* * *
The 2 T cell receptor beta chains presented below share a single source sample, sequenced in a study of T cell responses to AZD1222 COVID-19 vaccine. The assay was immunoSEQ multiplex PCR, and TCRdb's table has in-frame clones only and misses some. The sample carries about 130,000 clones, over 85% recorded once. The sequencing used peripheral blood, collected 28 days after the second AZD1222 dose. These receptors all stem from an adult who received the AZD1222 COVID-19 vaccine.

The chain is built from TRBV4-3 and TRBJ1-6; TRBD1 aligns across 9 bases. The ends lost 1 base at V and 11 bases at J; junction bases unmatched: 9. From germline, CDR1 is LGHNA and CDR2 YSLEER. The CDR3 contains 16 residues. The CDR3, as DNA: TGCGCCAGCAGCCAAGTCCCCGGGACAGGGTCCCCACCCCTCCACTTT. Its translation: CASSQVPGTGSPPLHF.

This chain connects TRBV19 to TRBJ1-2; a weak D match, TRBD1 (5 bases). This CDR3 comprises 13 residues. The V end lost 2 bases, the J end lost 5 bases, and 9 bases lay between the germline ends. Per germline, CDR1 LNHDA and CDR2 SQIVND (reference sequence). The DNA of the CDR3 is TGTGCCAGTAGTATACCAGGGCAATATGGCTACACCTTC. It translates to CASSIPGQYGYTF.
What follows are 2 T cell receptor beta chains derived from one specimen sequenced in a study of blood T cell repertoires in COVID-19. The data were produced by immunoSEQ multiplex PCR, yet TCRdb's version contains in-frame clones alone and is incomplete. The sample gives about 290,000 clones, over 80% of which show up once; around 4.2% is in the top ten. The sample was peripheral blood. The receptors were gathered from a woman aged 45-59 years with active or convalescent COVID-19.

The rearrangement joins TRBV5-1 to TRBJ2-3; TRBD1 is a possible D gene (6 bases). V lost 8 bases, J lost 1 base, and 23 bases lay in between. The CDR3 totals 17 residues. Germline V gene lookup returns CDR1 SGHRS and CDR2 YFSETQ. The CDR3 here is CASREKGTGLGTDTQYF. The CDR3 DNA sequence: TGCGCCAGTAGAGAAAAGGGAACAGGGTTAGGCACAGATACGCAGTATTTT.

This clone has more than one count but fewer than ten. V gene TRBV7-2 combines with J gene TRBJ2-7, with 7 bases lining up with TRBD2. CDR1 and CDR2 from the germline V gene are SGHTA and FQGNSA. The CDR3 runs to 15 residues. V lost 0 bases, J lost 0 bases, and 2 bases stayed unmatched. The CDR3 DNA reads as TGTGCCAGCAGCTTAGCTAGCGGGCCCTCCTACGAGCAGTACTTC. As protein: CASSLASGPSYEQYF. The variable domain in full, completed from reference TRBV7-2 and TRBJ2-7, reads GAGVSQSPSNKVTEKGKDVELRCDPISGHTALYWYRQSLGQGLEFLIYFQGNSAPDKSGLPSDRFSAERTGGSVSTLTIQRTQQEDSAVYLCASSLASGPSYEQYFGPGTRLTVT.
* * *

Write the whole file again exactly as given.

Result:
The 2 T cell receptor beta chains presented below share a single source sample, sequenced in a study of T cell responses to AZD1222 COVID-19 vaccine. The assay was immunoSEQ multiplex PCR, and TCRdb's table has in-frame clones only and misses some. The sample carries about 130,000 clones, over 85% recorded once. The sequencing used peripheral blood, collected 28 days after the second AZD1222 dose. These receptors all stem from an adult who received the AZD1222 COVID-19 vaccine.

The chain is built from TRBV4-3 and TRBJ1-6; TRBD1 aligns across 9 bases. The ends lost 1 base at V and 11 bases at J; junction bases unmatched: 9. From germline, CDR1 is LGHNA and CDR2 YSLEER. The CDR3 contains 16 residues. The CDR3, as DNA: TGCGCCAGCAGCCAAGTCCCCGGGACAGGGTCCCCACCCCTCCACTTT. Its translation: CASSQVPGTGSPPLHF.

This chain connects TRBV19 to TRBJ1-2; a weak D match, TRBD1 (5 bases). This CDR3 comprises 13 residues. The V end lost 2 bases, the J end lost 5 bases, and 9 bases lay between the germline ends. Per germline, CDR1 LNHDA and CDR2 SQIVND (reference sequence). The DNA of the CDR3 is TGTGCCAGTAGTATACCAGGGCAATATGGCTACACCTTC. It translates to CASSIPGQYGYTF.
What follows are 2 T cell receptor beta chains derived from one specimen sequenced in a study of blood T cell repertoires in COVID-19. The data were produced by immunoSEQ multiplex PCR, yet TCRdb's version contains in-frame clones alone and is incomplete. The sample gives about 290,000 clones, over 80% of which show up once; around 4.2% is in the top ten. The sample was peripheral blood. The receptors were gathered from a woman aged 45-59 years with active or convalescent COVID-19.

The rearrangement joins TRBV5-1 to TRBJ2-3; TRBD1 is a possible D gene (6 bases). V lost 8 bases, J lost 1 base, and 23 bases lay in between. The CDR3 totals 17 residues. Germline V gene lookup returns CDR1 SGHRS and CDR2 YFSETQ. The CDR3 here is CASREKGTGLGTDTQYF. The CDR3 DNA sequence: TGCGCCAGTAGAGAAAAGGGAACAGGGTTAGGCACAGATACGCAGTATTTT.

This clone has more than one count but fewer than ten. V gene TRBV7-2 combines with J gene TRBJ2-7, with 7 bases lining up with TRBD2. CDR1 and CDR2 from the germline V gene are SGHTA and FQGNSA. The CDR3 runs to 15 residues. V lost 0 bases, J lost 0 bases, and 2 bases stayed unmatched. The CDR3 DNA reads as TGTGCCAGCAGCTTAGCTAGCGGGCCCTCCTACGAGCAGTACTTC. As protein: CASSLASGPSYEQYF. The variable domain in full, completed from reference TRBV7-2 and TRBJ2-7, reads GAGVSQSPSNKVTEKGKDVELRCDPISGHTALYWYRQSLGQGLEFLIYFQGNSAPDKSGLPSDRFSAERTGGSVSTLTIQRTQQEDSAVYLCASSLASGPSYEQYFGPGTRLTVT.